POINTE-CLAIRE, Que. – Logging truck operators want to save money and optimize operations just as much as anyone else in the trucking industry.
To help them, the Eastern Division of the Forest Engineering Research Institute of Canada (FERIC), located in Pointe-Claire, Que., exploits the capabilities of on-board computers and data transmission to improve driver performance and better understand the best fit between equipment and application.
FERIC is a private, non-profit research, development and implementation organization that works to improve forestry operations, from preparing sites for new forests to tree harvesting and forest products transportation.
On-board computers can collect data on just about any truck engine to evaluate truck and driver behaviour.
Data include RPM, fuel consumption, speed, idling, brake, PTO, brake retarder and cruise-control usage…pretty well anything that comes off a truck’s Electronic Control Module and more, since other sensors can be added.
To identify drivers who can benefit from extra training to reduce fuel consumption, FERIC runs projects that monitor how they handle their trucks. “We have done several projects like that in Quebec and other parts of the country,” says Richard Carme, a FERIC, Pointe-Claire researcher in intelligent transport systems. “Fleets approach us and we approach them. It is part of a contract umbrella with the Fleet Smart program of Natural Resources of Canada’s Office of Energy and Efficiency, which mandates us to provide a certain amount of training.
“We install the on-board computer and collect truck and driver data, which is then downloaded automatically at base stations at the mills. We benchmark drivers’ habits for six weeks to a year and the performance of the trucks and drivers. We train trainers, such as forest company trainers or outfits like the Commission scolaire du pays des bleuets (a training school) in Lac St-Jean, who in turn teach the course, called SmartDriver for Forestry Trucks, developed jointly by FERIC and Fleet Smart.”
FERIC also does research to shed light on equipment performance and selection. Inquiring minds want to know, because the transportation of wood is one of the largest portions of the total production cost of wood products.
“One big role of on-board computers, aside from training, is to use them to measure truck performance when we evaluate technology,” says Carme.
FERIC recently completed a one-year comparison of Allison HD4560 automatic transmissions to 18-speed manual transmissions for forestry use in northwestern Quebec.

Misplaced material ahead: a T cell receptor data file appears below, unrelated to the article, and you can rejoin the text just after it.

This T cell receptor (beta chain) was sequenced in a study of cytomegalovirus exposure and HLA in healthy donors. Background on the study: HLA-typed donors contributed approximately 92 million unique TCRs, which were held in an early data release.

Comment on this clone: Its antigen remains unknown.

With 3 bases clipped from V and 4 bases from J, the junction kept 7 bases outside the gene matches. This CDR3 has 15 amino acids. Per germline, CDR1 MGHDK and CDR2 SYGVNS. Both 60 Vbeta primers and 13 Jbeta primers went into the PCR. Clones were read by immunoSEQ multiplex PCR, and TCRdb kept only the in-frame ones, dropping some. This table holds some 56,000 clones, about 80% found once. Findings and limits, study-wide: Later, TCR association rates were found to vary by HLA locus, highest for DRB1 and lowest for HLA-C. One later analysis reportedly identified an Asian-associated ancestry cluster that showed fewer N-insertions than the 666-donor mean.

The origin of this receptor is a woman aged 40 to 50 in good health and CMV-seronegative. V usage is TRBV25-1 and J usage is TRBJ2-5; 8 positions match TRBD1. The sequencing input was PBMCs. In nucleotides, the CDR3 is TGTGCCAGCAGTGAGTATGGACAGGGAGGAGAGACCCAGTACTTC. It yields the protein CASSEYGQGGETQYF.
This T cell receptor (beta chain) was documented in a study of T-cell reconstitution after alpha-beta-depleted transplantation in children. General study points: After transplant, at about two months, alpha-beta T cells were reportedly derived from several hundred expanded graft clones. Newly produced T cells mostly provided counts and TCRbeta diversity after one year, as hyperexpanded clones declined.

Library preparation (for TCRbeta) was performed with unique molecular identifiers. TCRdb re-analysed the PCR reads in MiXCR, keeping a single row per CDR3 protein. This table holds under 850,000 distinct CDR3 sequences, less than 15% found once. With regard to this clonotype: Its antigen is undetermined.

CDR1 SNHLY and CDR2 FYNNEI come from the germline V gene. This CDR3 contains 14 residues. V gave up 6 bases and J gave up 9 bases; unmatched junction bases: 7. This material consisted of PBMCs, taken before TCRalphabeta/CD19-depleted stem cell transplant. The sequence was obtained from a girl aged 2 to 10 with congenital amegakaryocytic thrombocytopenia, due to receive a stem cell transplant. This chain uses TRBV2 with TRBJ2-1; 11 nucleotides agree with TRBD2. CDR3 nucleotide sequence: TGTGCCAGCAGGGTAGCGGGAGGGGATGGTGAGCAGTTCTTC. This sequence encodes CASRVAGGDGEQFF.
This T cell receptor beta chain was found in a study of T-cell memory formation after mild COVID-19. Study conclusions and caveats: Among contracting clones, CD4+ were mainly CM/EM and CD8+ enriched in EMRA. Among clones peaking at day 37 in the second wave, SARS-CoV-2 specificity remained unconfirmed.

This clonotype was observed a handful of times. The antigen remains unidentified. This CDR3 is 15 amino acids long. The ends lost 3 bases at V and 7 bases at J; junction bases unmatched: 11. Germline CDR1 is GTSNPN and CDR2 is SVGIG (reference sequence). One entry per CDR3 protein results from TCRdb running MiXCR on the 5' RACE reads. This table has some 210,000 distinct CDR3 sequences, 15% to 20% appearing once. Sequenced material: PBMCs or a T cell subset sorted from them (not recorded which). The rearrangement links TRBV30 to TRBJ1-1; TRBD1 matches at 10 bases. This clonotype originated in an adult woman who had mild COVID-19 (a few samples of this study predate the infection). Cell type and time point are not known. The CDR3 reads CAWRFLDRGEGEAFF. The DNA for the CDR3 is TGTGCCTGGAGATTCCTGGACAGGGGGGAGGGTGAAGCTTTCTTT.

FERIC launched another one-year project in March, which will collect data on the relative performance of a Caterpillar 475-hp big block C15 and a 430-hp C13. FERIC believes that for non-mountainous areas, a smaller engine will deliver enough performance to do the job well.
“You save 300 kilograms with the smaller engine, which you can use to increase payload. We want to find out whether the smaller block can do the job while consuming less. Preliminary data shows fuel savings of eight to 10 per cent for the same number of loads per week,” Carme says.
FERIC installed on-board computers in two identical trucks, except for the C15 and C13 engines, owned by Transport Poirier in St-Alphonse in eastern Quebec’s Gaspesie region.
The owners and operators – two brothers – will drive their giant lab rats on their usual business.
The on-board computers will collect fuel consumption, RPM, distance and engine-load data, and data that can be correlated with maintenance requirements. The data will be downloaded automatically to a base station and remotely retrieved by FERIC in Pointe Claire.
With on-board scale data and GPS positioning, which will trigger the computer to collect additional engine data inside hilly geo-zones, FERIC will learn more about the relationship between engine size, speed and carrying capacity. “With the weight information we will know if the truck with the smaller engine can capitalize on its payload advantage,” Carme explains.
Any time now, FERIC will start two more projects that will take further advantage of the capabilities of on-board computers: In the one, FERIC will compare the fuel consumption of regular trucks with trucks equipped with systems that inject hydrogen into the engine; hydrogen fuel injection engines reputedly burn 10 per cent less fuel.
In the other, FERIC will collect data and evaluate the performance of dual-power engines, which automatically change their horsepower, depending on whether the trucks are loaded or empty.
“This control system, developed jointly by Balances Cleral Inc. and Allison Transmission, is based on an on-board truck weigh scale system which limits the maximum power the engine will develop and the shifting pattern used by the automatic transmission when the vehicle is not carrying a load. Basically, says Carme, “Trucks can communicate with the on-board scales to find out if the truck is loaded or empty, and in turn, change the programming of their engine and shifting pattern, depending on whether the truck is empty or loaded.”
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